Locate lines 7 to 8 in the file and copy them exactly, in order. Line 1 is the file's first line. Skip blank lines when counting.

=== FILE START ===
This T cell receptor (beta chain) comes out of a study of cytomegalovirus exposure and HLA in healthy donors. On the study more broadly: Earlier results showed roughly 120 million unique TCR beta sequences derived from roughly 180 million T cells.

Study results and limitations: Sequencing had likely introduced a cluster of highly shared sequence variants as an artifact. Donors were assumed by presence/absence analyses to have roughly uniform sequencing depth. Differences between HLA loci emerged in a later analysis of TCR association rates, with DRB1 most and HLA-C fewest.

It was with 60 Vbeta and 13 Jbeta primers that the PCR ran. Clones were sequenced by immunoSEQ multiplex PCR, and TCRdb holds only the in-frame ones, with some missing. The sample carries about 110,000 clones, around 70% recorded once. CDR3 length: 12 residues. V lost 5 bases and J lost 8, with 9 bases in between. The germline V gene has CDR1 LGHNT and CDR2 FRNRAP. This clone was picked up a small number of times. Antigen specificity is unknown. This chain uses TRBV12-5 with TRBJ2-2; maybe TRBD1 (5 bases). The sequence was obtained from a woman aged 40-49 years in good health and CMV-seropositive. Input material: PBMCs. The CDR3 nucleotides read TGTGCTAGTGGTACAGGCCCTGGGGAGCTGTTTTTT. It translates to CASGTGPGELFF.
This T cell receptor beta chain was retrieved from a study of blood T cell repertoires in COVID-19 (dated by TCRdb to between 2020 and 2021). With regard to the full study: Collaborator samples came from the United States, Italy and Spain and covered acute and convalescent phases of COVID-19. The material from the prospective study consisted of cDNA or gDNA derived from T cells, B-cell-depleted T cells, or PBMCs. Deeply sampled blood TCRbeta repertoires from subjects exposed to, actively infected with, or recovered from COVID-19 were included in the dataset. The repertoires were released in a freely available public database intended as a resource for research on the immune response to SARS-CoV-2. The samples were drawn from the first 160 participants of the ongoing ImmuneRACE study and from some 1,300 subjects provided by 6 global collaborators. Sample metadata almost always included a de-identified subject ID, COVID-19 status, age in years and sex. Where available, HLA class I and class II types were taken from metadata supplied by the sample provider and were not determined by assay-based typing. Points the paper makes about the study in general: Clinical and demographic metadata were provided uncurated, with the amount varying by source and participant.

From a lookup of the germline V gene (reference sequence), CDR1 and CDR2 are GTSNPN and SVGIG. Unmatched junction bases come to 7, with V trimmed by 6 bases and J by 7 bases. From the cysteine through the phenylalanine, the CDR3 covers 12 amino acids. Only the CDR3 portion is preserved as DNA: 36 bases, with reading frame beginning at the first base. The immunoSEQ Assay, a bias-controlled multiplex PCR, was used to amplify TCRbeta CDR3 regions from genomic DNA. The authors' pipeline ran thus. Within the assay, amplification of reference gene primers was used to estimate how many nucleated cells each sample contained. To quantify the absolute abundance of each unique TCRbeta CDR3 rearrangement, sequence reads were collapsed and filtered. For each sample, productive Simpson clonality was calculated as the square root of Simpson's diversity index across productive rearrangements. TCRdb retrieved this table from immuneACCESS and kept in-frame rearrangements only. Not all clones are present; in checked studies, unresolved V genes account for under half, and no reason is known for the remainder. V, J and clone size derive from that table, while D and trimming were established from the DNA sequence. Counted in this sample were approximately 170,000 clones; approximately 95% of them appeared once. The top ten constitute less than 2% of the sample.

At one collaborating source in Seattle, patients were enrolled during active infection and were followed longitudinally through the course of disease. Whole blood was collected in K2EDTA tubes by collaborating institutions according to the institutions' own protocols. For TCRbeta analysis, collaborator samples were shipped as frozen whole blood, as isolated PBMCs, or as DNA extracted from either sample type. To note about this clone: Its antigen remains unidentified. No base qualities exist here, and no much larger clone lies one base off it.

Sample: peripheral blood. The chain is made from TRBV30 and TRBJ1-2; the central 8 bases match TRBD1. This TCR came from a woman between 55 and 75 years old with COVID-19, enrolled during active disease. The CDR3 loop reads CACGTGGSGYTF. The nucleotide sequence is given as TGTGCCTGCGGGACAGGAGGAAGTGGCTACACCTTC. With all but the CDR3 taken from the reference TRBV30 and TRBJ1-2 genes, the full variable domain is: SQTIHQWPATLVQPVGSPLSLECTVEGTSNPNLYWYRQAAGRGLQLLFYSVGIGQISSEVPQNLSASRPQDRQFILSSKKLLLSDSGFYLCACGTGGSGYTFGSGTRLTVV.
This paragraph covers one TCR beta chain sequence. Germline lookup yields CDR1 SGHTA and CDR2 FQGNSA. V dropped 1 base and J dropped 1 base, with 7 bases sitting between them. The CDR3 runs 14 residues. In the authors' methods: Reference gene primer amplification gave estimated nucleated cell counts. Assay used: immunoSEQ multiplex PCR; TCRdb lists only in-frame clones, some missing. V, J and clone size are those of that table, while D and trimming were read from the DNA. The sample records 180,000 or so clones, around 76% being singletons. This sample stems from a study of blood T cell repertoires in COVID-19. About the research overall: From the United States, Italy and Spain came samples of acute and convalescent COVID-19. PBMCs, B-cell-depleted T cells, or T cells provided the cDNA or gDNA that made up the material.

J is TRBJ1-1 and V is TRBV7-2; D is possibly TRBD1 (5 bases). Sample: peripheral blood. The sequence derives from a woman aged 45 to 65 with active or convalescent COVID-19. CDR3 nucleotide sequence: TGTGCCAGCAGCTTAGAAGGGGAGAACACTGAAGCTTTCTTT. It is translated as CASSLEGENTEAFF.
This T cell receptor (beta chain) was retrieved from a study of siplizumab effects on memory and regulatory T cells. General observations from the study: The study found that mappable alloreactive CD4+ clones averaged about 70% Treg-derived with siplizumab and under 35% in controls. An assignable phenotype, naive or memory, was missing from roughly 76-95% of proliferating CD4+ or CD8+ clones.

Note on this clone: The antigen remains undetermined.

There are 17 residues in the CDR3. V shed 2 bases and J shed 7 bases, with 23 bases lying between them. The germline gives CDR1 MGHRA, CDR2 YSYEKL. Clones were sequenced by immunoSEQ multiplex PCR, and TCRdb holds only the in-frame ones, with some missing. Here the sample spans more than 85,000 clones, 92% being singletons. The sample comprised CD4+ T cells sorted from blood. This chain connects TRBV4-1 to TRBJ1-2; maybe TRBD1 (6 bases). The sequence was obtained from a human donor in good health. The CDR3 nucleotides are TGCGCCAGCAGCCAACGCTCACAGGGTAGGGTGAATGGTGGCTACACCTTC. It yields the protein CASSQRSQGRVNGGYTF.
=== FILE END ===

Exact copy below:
Sample: peripheral blood. The chain is made from TRBV30 and TRBJ1-2; the central 8 bases match TRBD1. This TCR came from a woman between 55 and 75 years old with COVID-19, enrolled during active disease. The CDR3 loop reads CACGTGGSGYTF. The nucleotide sequence is given as TGTGCCTGCGGGACAGGAGGAAGTGGCTACACCTTC. With all but the CDR3 taken from the reference TRBV30 and TRBJ1-2 genes, the full variable domain is: SQTIHQWPATLVQPVGSPLSLECTVEGTSNPNLYWYRQAAGRGLQLLFYSVGIGQISSEVPQNLSASRPQDRQFILSSKKLLLSDSGFYLCACGTGGSGYTFGSGTRLTVV.
This paragraph covers one TCR beta chain sequence. Germline lookup yields CDR1 SGHTA and CDR2 FQGNSA. V dropped 1 base and J dropped 1 base, with 7 bases sitting between them. The CDR3 runs 14 residues. In the authors' methods: Reference gene primer amplification gave estimated nucleated cell counts. Assay used: immunoSEQ multiplex PCR; TCRdb lists only in-frame clones, some missing. V, J and clone size are those of that table, while D and trimming were read from the DNA. The sample records 180,000 or so clones, around 76% being singletons. This sample stems from a study of blood T cell repertoires in COVID-19. About the research overall: From the United States, Italy and Spain came samples of acute and convalescent COVID-19. PBMCs, B-cell-depleted T cells, or T cells provided the cDNA or gDNA that made up the material.